The U.S. Department of Transportation (DOT) Pipeline and Hazardous Materials Safety Administration (PHMSA) and the Federal Railroad Association this month proposed new regulations for trains that transport highly flammable cargo such as crude oil. The purpose of the new rules, which fulfill a mandate under the 2015 Fixing America’s Surface Transportation (FAST) Act, is to give local communities, especially first responders and other emergency response planners, more of a heads up so they will be better prepared for oil spills and other accidents and derailments.
The proposed rule would require certain high-hazard flammable (HHF) trains to have comprehensive oil spill response plans rather than basic plans that are presently mandated.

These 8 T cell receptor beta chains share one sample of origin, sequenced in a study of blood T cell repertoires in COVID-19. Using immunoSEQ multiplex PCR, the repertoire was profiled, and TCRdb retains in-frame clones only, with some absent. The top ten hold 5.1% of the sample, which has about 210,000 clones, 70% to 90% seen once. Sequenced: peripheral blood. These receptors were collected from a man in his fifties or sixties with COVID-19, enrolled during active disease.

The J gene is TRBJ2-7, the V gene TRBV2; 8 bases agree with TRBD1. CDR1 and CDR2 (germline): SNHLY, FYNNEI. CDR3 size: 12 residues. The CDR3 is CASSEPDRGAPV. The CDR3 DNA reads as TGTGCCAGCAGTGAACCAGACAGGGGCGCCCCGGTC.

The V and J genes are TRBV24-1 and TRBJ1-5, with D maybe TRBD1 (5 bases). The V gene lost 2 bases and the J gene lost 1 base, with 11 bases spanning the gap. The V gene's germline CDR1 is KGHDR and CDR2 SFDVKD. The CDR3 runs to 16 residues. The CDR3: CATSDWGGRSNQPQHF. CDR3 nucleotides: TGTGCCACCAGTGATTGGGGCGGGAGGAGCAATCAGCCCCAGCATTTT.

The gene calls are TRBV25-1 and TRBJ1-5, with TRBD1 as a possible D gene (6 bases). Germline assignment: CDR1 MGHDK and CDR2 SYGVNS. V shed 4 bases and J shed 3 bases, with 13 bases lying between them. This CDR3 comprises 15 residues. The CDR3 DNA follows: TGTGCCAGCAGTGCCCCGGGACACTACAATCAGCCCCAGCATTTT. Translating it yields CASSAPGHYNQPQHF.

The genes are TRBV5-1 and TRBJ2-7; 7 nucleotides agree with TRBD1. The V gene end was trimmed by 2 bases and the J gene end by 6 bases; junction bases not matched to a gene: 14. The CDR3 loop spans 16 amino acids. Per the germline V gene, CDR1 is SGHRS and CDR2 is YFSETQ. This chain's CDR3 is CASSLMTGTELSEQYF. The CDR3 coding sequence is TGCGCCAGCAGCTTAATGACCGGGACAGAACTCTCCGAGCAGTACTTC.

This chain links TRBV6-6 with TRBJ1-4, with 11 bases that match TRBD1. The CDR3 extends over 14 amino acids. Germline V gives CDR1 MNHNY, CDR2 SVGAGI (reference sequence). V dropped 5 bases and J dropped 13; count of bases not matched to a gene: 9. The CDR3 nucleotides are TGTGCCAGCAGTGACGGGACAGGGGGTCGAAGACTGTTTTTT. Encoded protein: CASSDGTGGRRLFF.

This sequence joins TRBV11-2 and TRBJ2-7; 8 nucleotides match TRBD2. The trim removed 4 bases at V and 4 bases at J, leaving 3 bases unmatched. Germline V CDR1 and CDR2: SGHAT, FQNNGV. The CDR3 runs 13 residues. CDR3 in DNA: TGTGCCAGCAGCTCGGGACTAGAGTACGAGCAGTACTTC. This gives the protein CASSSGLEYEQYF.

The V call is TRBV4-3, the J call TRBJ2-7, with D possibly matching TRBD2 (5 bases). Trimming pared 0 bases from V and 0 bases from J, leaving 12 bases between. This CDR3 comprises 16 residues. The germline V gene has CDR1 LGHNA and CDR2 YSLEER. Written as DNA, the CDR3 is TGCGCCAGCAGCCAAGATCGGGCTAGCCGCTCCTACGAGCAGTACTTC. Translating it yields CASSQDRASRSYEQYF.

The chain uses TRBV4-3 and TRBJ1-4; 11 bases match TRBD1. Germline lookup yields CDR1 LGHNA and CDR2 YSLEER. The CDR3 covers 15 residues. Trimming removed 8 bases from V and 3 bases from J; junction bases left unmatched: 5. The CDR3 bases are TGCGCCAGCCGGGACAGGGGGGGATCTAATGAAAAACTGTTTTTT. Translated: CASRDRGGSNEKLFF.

Some carriers are concerned that the new requirements will pose risks to the confidentiality of their business operations because the information requested from railroads could expose carriers and local communities to security risks. There also are concerns that the information sharing could affect competitiveness among railroads. Information that would have to be turned over includes, for example, the number of HHF trains expected to travel through each county each week in a specific state, along with the train routes.
I spoke with Law360 about carriers’ reservations about the new regulations. The article, titled “DOT Oil Train Rule Sparks Security, Compliance Concerns,” can be viewed here (subscription required).
For more information about the PHMSA’s proposed regulations for Oil Spill Response Plans and Information Sharing for High-Hazard Flammable Trains, visit the U.S. Department of Transportation’s PHMSA website here.